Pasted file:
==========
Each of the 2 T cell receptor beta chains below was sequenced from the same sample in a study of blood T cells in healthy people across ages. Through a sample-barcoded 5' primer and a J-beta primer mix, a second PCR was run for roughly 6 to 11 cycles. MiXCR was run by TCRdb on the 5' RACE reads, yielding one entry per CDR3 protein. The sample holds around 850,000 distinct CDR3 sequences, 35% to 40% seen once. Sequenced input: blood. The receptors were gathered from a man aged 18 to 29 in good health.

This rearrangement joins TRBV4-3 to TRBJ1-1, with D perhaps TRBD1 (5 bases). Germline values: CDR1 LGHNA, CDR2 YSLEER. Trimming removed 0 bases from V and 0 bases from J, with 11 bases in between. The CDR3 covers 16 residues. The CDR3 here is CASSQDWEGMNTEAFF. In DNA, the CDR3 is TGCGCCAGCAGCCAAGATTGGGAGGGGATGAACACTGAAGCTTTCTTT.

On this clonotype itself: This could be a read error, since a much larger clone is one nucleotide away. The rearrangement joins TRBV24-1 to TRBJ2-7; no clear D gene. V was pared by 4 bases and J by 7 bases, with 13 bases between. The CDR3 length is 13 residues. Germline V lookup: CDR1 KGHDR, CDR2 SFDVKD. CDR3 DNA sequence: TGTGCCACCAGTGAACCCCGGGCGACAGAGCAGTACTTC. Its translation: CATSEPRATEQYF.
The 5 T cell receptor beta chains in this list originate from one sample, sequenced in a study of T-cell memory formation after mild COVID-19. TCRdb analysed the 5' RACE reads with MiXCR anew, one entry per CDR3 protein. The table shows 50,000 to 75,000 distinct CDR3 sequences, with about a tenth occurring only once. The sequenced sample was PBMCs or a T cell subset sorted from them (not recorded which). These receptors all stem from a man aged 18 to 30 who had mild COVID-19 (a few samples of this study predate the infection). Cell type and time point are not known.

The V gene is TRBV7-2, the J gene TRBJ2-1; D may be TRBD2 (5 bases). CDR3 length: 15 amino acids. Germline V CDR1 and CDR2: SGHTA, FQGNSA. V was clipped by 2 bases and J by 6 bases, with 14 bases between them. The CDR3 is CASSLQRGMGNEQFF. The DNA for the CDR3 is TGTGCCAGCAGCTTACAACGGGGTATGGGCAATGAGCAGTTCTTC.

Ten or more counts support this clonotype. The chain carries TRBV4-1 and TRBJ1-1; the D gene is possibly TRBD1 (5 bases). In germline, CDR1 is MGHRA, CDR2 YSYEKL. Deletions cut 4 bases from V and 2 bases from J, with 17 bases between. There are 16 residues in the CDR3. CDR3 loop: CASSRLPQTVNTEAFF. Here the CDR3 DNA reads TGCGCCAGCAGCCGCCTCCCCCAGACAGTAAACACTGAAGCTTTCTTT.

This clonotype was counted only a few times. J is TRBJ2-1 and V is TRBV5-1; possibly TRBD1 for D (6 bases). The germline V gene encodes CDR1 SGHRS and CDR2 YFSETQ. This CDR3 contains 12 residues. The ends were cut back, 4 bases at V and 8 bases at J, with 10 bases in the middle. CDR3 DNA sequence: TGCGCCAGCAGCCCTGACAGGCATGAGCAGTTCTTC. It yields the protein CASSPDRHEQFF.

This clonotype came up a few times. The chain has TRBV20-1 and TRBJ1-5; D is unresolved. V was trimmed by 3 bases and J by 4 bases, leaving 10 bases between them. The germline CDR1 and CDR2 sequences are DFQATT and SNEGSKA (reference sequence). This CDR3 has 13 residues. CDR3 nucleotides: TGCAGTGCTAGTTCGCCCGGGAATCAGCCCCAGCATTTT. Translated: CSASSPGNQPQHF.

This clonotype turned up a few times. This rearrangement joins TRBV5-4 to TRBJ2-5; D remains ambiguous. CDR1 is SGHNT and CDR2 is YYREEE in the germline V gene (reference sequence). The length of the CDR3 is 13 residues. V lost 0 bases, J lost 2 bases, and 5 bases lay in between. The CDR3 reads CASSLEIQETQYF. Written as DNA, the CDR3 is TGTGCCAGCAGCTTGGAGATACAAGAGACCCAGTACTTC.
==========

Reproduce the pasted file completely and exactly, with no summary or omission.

Each of the 2 T cell receptor beta chains below was sequenced from the same sample in a study of blood T cells in healthy people across ages. Through a sample-barcoded 5' primer and a J-beta primer mix, a second PCR was run for roughly 6 to 11 cycles. MiXCR was run by TCRdb on the 5' RACE reads, yielding one entry per CDR3 protein. The sample holds around 850,000 distinct CDR3 sequences, 35% to 40% seen once. Sequenced input: blood. The receptors were gathered from a man aged 18 to 29 in good health.

This rearrangement joins TRBV4-3 to TRBJ1-1, with D perhaps TRBD1 (5 bases). Germline values: CDR1 LGHNA, CDR2 YSLEER. Trimming removed 0 bases from V and 0 bases from J, with 11 bases in between. The CDR3 covers 16 residues. The CDR3 here is CASSQDWEGMNTEAFF. In DNA, the CDR3 is TGCGCCAGCAGCCAAGATTGGGAGGGGATGAACACTGAAGCTTTCTTT.

On this clonotype itself: This could be a read error, since a much larger clone is one nucleotide away. The rearrangement joins TRBV24-1 to TRBJ2-7; no clear D gene. V was pared by 4 bases and J by 7 bases, with 13 bases between. The CDR3 length is 13 residues. Germline V lookup: CDR1 KGHDR, CDR2 SFDVKD. CDR3 DNA sequence: TGTGCCACCAGTGAACCCCGGGCGACAGAGCAGTACTTC. Its translation: CATSEPRATEQYF.
The 5 T cell receptor beta chains in this list originate from one sample, sequenced in a study of T-cell memory formation after mild COVID-19. TCRdb analysed the 5' RACE reads with MiXCR anew, one entry per CDR3 protein. The table shows 50,000 to 75,000 distinct CDR3 sequences, with about a tenth occurring only once. The sequenced sample was PBMCs or a T cell subset sorted from them (not recorded which). These receptors all stem from a man aged 18 to 30 who had mild COVID-19 (a few samples of this study predate the infection). Cell type and time point are not known.

The V gene is TRBV7-2, the J gene TRBJ2-1; D may be TRBD2 (5 bases). CDR3 length: 15 amino acids. Germline V CDR1 and CDR2: SGHTA, FQGNSA. V was clipped by 2 bases and J by 6 bases, with 14 bases between them. The CDR3 is CASSLQRGMGNEQFF. The DNA for the CDR3 is TGTGCCAGCAGCTTACAACGGGGTATGGGCAATGAGCAGTTCTTC.

Ten or more counts support this clonotype. The chain carries TRBV4-1 and TRBJ1-1; the D gene is possibly TRBD1 (5 bases). In germline, CDR1 is MGHRA, CDR2 YSYEKL. Deletions cut 4 bases from V and 2 bases from J, with 17 bases between. There are 16 residues in the CDR3. CDR3 loop: CASSRLPQTVNTEAFF. Here the CDR3 DNA reads TGCGCCAGCAGCCGCCTCCCCCAGACAGTAAACACTGAAGCTTTCTTT.

This clonotype was counted only a few times. J is TRBJ2-1 and V is TRBV5-1; possibly TRBD1 for D (6 bases). The germline V gene encodes CDR1 SGHRS and CDR2 YFSETQ. This CDR3 contains 12 residues. The ends were cut back, 4 bases at V and 8 bases at J, with 10 bases in the middle. CDR3 DNA sequence: TGCGCCAGCAGCCCTGACAGGCATGAGCAGTTCTTC. It yields the protein CASSPDRHEQFF.

This clonotype came up a few times. The chain has TRBV20-1 and TRBJ1-5; D is unresolved. V was trimmed by 3 bases and J by 4 bases, leaving 10 bases between them. The germline CDR1 and CDR2 sequences are DFQATT and SNEGSKA (reference sequence). This CDR3 has 13 residues. CDR3 nucleotides: TGCAGTGCTAGTTCGCCCGGGAATCAGCCCCAGCATTTT. Translated: CSASSPGNQPQHF.

This clonotype turned up a few times. This rearrangement joins TRBV5-4 to TRBJ2-5; D remains ambiguous. CDR1 is SGHNT and CDR2 is YYREEE in the germline V gene (reference sequence). The length of the CDR3 is 13 residues. V lost 0 bases, J lost 2 bases, and 5 bases lay in between. The CDR3 reads CASSLEIQETQYF. Written as DNA, the CDR3 is TGTGCCAGCAGCTTGGAGATACAAGAGACCCAGTACTTC.